It’s not often considered easy to be a grown-up, nor is it fun to leave childhood completely behind. But W.H. Auden’s words reassure us, at the entrance to the New York Public Library’s “The ABC of It: Why Children’s Books Matter” exhibit: “There are no good books which are only for children.” Many may overlook this lesson. But like a timeless work of art, these children’s books are worth returning to many times over (even if you are not necessarily reading to children). With every literary visit comes a different interpretation of characters, references and metaphors that one might not realize at first glance as a child. A visit to “The ABC of It” exhibit took me straight back to my early reading years, when I first familiarized myself with some of my old favorite story characters.
Beginning with the “Visions of Childhood” section, the exhibit is a tour de force of children’s literature and illustrations — and also one that is entrancing both visually and physically. Adding a depth of experience to one’s visit, a life-size image of Alice grows “nine feet high” to mimic a moment from Wonderland; audio readings of “Charlotte’s Web” can be heard over an audio phone; and the visitor is enveloped in life-size sets of familiar scenes from “Harold and the Purple Crayon” and “Goodnight Moon.” But a special corner of the exhibit is devoted to one of our favorite places to read in and read about: New York, the “Storied City” that continues to inspire writers to create characters that enthrall children of all ages. The city’s “tall tale-ish appetite for newests, biggests, and bests — has made it a natural backdrop for the exploits of colorful characters,” proclaims the exhibit’s wall text. New York City “has inspired its own flourishing sub-genre of young people’s literature, with stories to tell about growing up, venturing out, and becoming one’s own person.”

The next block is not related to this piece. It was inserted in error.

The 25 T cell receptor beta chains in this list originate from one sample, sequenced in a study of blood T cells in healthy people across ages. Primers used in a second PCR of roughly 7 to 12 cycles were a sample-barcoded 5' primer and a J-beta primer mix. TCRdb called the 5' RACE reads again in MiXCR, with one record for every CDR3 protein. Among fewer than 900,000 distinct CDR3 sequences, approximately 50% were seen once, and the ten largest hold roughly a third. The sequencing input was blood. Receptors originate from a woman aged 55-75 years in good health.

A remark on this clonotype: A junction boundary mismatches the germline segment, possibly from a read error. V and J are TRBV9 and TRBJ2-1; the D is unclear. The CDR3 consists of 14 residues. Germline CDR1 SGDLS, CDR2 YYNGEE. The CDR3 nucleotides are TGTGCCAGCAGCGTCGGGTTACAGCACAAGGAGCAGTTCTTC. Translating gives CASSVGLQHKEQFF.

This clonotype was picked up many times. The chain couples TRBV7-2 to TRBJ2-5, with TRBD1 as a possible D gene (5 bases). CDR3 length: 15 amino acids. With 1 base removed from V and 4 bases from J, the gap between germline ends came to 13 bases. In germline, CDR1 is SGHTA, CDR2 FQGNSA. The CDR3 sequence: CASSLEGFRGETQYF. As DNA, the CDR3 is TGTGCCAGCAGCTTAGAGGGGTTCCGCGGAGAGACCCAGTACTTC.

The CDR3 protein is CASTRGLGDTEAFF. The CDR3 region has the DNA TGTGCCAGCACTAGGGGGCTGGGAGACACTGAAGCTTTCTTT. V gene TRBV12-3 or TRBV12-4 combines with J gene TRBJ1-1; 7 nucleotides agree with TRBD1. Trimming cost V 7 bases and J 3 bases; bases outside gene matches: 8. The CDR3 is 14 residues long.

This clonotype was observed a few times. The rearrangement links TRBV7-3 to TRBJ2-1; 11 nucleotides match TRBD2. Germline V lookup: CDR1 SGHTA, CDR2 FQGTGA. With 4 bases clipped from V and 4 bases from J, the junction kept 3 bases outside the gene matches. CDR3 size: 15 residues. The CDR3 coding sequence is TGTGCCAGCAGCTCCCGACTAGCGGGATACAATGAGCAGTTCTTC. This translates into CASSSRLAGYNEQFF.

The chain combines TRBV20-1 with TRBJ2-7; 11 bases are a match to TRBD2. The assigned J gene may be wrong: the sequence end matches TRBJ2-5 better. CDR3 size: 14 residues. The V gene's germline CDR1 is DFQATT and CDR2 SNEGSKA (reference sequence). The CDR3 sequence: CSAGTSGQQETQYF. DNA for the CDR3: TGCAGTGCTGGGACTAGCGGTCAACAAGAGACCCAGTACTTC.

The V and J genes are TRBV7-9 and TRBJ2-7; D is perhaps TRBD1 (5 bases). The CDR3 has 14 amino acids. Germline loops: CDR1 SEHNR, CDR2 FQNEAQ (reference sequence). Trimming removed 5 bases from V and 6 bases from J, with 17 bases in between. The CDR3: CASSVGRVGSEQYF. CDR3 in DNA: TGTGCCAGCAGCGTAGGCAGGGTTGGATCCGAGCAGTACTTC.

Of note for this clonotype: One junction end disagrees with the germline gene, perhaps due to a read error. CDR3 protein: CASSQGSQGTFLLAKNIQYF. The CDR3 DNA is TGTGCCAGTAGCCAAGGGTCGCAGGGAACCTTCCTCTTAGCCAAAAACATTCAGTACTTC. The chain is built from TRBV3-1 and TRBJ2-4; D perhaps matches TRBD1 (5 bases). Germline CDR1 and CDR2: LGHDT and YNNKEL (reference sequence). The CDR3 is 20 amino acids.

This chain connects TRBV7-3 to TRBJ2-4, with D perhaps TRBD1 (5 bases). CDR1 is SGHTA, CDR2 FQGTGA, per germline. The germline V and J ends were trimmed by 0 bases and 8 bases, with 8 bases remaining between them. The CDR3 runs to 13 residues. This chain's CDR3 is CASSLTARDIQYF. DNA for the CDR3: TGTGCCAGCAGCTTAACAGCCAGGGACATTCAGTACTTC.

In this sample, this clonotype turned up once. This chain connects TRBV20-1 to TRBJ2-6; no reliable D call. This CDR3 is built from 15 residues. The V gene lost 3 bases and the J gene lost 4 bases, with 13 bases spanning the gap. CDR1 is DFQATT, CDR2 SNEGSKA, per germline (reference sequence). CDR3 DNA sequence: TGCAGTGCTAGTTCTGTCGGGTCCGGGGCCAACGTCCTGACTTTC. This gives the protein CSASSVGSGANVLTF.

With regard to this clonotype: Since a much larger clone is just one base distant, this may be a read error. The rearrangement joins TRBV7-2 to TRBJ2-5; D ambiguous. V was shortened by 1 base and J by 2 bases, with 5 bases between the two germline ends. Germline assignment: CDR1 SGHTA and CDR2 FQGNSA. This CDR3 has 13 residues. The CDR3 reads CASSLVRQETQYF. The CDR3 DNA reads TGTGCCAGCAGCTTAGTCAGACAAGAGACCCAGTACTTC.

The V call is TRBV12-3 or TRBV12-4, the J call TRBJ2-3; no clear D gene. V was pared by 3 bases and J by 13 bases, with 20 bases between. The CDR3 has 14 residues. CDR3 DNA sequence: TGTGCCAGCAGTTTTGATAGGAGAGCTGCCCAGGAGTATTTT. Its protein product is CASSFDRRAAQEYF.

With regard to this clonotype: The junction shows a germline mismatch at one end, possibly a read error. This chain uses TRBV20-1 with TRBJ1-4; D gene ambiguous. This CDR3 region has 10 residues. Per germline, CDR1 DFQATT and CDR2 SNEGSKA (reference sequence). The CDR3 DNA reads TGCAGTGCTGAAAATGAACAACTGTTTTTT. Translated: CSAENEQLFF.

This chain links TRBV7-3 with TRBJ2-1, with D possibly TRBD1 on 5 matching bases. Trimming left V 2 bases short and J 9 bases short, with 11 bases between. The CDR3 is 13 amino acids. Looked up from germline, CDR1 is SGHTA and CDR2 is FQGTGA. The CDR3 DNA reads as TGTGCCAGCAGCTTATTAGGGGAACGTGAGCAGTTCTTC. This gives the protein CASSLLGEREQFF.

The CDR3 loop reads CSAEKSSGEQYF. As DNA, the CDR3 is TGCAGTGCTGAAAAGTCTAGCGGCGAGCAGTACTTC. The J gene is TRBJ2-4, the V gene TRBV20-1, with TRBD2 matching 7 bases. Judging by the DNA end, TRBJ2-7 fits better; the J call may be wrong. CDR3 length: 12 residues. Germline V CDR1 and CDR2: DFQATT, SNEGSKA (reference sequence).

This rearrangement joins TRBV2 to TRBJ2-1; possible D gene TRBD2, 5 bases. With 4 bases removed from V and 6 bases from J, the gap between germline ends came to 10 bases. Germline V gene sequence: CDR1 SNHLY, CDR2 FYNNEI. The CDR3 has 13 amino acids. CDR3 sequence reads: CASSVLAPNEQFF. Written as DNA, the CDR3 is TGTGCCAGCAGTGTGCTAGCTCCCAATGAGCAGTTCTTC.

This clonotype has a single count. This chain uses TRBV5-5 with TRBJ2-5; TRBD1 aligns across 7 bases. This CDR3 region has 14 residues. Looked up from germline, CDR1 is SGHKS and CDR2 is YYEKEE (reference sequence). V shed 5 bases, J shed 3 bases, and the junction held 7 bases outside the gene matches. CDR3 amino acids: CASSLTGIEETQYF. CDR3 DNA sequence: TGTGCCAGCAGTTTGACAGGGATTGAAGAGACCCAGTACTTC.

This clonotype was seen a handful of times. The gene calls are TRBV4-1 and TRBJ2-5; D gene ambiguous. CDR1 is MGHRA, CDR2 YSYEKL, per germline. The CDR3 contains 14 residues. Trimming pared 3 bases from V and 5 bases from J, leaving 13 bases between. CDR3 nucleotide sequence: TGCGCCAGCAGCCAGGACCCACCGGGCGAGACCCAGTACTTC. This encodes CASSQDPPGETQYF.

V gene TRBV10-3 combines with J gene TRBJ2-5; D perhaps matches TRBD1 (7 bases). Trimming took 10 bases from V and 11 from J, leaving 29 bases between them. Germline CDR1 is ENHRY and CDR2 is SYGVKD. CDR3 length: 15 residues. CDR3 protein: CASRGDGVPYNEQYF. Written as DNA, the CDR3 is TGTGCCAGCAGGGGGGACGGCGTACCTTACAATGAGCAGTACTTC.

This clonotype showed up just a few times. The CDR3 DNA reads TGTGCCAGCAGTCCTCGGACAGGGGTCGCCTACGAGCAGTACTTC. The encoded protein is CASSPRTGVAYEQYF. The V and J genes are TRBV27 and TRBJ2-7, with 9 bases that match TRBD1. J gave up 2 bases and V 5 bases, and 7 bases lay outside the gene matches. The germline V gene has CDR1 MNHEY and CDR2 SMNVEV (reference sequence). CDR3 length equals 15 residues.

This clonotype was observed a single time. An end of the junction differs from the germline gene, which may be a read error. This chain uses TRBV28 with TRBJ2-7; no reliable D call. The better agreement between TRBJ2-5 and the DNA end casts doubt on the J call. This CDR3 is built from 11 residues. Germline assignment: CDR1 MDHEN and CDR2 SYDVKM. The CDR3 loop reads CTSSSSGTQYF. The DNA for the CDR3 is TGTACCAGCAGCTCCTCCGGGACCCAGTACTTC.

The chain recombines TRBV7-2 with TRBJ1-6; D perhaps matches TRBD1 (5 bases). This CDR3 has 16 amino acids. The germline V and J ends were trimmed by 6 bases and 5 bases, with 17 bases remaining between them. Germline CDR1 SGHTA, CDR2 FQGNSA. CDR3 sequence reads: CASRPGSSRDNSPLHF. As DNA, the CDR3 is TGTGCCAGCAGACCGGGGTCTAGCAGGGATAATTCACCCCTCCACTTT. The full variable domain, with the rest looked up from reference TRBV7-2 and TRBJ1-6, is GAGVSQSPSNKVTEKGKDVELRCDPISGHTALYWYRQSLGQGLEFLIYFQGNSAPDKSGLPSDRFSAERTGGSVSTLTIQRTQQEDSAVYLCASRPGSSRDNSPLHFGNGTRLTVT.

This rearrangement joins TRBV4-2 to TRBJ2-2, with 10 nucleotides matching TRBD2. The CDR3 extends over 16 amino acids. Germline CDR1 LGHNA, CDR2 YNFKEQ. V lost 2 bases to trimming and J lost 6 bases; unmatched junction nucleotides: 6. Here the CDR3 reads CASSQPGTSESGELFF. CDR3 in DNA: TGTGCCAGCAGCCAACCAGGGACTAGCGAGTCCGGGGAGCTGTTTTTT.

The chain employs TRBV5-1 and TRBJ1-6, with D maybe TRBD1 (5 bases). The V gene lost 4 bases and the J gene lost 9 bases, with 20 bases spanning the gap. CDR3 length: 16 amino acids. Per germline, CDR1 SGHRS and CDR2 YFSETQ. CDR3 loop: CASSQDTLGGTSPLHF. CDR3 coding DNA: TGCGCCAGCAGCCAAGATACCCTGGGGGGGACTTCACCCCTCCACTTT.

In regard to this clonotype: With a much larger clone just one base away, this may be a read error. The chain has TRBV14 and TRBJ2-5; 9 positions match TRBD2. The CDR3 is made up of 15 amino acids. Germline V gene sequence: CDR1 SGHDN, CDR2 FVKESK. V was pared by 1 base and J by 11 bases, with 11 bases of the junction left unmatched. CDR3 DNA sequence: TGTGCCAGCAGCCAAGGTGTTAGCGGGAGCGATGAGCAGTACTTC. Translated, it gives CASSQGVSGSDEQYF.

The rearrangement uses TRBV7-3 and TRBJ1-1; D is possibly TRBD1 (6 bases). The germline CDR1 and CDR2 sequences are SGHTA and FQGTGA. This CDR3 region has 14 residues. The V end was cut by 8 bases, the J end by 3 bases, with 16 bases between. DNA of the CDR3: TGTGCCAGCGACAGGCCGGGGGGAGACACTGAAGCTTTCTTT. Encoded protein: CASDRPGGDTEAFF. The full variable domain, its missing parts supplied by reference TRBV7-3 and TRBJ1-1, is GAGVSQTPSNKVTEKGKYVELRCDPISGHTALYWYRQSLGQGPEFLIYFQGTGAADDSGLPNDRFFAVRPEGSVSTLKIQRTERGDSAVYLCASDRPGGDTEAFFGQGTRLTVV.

How does New York stimulate you? Here’s a little guide of places worth visiting around the city, inspired by some of our favorite children’s books set in NYC. After all, why should the story end at the book’s parting words? Begin your tour with a trip to this exhibit at the Schwarzman building, and maybe give your favorite children’s book a re-read along your way to the next stop on our tour.
The Cricket in Times Square by George Selden
Yes, Tucker, Harry, and Chester Cricket call the Times Square Subway station their home. But one of the most entrancing moments of this young adult favorite is when Mario takes Chester to Chinatown in search of a Mulberry tree to restore Chester’s diet. Spend an afternoon touring Mulberry Street, one of Manhattan’s most diverse avenues. Beginning at Bleecker Street, Mulberry runs down into Chinatown, through SoHo and Little Italy until Worth Street. Inspired by Mario’s efforts to help Chester, stop for a meal at Balaboosta (off Spring Street) for a restorative lunchtime break from all that walking.
From the Mixed-up Files of Mrs. Basil E. Frankweiler by E.L. Koningsburg
Who doesn’t want to run away to the Metropolitan Museum of Art? For Claudia Kincaid, the city was “the best place in the world to hide.” The Museum’s suggested donation admission charge allows for constant trips to hide among great works of art. From now until March 9, check out the otherworldly Jewels by JAR, the first retrospective in America of jewelry designer and New York native Joel A. Rosenthal.
Eloise at Christmastime by Kay Thompson
There is no hotel like the Plaza, and there is certainly nothing quite like New York at Christmastime. Check out the holiday window and storefront scene in Midtown, and end your day with a stroll through Central Park until the cold gets the best of you. Eloise famously proclaims “I am six,” but we think her grown-up counterpart would warm up with a hot toddy at the Plaza's Oak Room bar.
Stuart Little by E.B. White
Stuart’s big boat race takes place at the tiny boat pond in Central Park, but human-sized regatta training can be found at the Manhattan Sailing School. Head to the Battery Park boat basin for beginner lessons, or simply to watch some of the finest ships set sail on the Hudson.
In the Night Kitchen by Maurice Sendak
It’s hard to compare to the bakery in this surreal story, but a visit to City Cakes in Chelsea offers a dream-like world of cakes on its own. Order custom cakes inspired by anything from your imagination, or make one of your own in the classes offered; we’d love to see one in honor of Maurice Sendak’s iconic illustrations!
The Snowy Day by Ezra Jack Keats
This past weekend brought the City’s first snowfall of the winter season (though not quite enough to make your feet crunch through the snow). Though good powder is rare in this urban setting, we wish for a storm this year that will allow for sledding in Central Park (never an age limit required), followed by hot chocolate at Sant Ambroeus, where the Italian-inspired drink is literally pure melted chocolate. Accessible free of charge at the Stephen A. Schwartzman Building through March 23, 2014. 45 Minute docent led tours every day except Sunday at either 12:30 p.m. or 2:30 p.m.
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